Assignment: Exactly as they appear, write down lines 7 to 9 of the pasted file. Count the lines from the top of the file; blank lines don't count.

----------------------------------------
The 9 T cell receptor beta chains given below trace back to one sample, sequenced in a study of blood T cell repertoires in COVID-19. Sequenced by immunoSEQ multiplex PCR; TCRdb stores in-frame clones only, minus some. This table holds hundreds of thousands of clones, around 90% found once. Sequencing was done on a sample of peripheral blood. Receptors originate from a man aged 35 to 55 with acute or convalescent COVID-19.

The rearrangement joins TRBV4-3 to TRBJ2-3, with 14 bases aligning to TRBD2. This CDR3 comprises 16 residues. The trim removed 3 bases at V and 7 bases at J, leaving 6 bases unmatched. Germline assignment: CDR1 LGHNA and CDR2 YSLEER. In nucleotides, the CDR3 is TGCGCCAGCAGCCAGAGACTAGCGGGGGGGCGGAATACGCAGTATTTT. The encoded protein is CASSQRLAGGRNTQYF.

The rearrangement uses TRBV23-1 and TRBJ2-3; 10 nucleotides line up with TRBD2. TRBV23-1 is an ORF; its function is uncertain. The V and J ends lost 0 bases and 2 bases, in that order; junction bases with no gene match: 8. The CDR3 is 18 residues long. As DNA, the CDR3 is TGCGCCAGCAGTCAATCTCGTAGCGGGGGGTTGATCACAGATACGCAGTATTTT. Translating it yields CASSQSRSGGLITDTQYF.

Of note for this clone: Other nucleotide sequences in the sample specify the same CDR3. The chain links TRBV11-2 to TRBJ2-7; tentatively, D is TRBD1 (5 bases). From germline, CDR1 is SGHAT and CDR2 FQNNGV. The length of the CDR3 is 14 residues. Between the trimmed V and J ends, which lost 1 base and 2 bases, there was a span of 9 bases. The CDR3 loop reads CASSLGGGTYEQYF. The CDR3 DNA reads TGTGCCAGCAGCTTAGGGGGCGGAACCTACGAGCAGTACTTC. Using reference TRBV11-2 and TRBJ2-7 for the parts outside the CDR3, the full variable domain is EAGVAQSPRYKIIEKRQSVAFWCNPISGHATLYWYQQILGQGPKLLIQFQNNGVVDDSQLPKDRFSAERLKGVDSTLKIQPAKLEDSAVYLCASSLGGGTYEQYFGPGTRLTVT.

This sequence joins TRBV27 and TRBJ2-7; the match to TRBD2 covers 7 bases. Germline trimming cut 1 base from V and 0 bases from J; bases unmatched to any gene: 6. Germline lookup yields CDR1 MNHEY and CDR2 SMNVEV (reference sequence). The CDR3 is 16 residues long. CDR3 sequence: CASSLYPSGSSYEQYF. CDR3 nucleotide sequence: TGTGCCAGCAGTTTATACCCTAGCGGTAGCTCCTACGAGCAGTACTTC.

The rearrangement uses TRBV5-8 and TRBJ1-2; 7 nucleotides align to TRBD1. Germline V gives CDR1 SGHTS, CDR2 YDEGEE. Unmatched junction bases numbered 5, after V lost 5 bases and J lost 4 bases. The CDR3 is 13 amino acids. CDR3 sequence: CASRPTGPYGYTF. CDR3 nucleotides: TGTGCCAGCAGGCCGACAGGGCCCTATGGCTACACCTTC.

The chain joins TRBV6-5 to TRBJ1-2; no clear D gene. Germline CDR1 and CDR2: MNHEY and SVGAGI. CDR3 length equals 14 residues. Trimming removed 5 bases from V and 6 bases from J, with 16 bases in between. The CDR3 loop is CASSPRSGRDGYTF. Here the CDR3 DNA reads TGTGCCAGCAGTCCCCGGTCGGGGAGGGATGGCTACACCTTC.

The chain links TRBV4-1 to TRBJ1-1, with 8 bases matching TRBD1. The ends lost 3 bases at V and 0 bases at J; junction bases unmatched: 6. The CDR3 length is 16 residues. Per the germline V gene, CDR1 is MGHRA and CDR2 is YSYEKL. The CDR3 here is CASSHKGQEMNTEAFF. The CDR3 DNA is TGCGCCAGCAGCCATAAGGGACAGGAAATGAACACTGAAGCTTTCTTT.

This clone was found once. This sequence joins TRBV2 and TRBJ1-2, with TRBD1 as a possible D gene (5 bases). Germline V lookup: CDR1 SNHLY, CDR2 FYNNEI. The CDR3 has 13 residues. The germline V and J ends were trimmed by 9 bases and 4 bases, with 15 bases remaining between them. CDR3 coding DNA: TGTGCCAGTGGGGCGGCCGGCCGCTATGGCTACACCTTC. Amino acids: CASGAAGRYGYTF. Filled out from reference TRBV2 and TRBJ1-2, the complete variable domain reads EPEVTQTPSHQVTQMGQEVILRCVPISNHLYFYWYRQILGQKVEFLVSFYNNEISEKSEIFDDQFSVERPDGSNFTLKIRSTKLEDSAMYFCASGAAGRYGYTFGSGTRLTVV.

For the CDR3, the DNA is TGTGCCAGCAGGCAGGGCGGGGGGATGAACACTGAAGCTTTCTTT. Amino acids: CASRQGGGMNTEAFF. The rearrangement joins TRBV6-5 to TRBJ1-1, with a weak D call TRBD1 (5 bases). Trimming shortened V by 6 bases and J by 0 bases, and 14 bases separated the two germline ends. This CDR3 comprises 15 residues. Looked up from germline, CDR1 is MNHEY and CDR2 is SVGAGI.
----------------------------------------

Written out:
The chain joins TRBV6-5 to TRBJ1-2; no clear D gene. Germline CDR1 and CDR2: MNHEY and SVGAGI. CDR3 length equals 14 residues. Trimming removed 5 bases from V and 6 bases from J, with 16 bases in between. The CDR3 loop is CASSPRSGRDGYTF. Here the CDR3 DNA reads TGTGCCAGCAGTCCCCGGTCGGGGAGGGATGGCTACACCTTC.

The chain links TRBV4-1 to TRBJ1-1, with 8 bases matching TRBD1. The ends lost 3 bases at V and 0 bases at J; junction bases unmatched: 6. The CDR3 length is 16 residues. Per the germline V gene, CDR1 is MGHRA and CDR2 is YSYEKL. The CDR3 here is CASSHKGQEMNTEAFF. The CDR3 DNA is TGCGCCAGCAGCCATAAGGGACAGGAAATGAACACTGAAGCTTTCTTT.

This clone was found once. This sequence joins TRBV2 and TRBJ1-2, with TRBD1 as a possible D gene (5 bases). Germline V lookup: CDR1 SNHLY, CDR2 FYNNEI. The CDR3 has 13 residues. The germline V and J ends were trimmed by 9 bases and 4 bases, with 15 bases remaining between them. CDR3 coding DNA: TGTGCCAGTGGGGCGGCCGGCCGCTATGGCTACACCTTC. Amino acids: CASGAAGRYGYTF. Filled out from reference TRBV2 and TRBJ1-2, the complete variable domain reads EPEVTQTPSHQVTQMGQEVILRCVPISNHLYFYWYRQILGQKVEFLVSFYNNEISEKSEIFDDQFSVERPDGSNFTLKIRSTKLEDSAMYFCASGAAGRYGYTFGSGTRLTVV.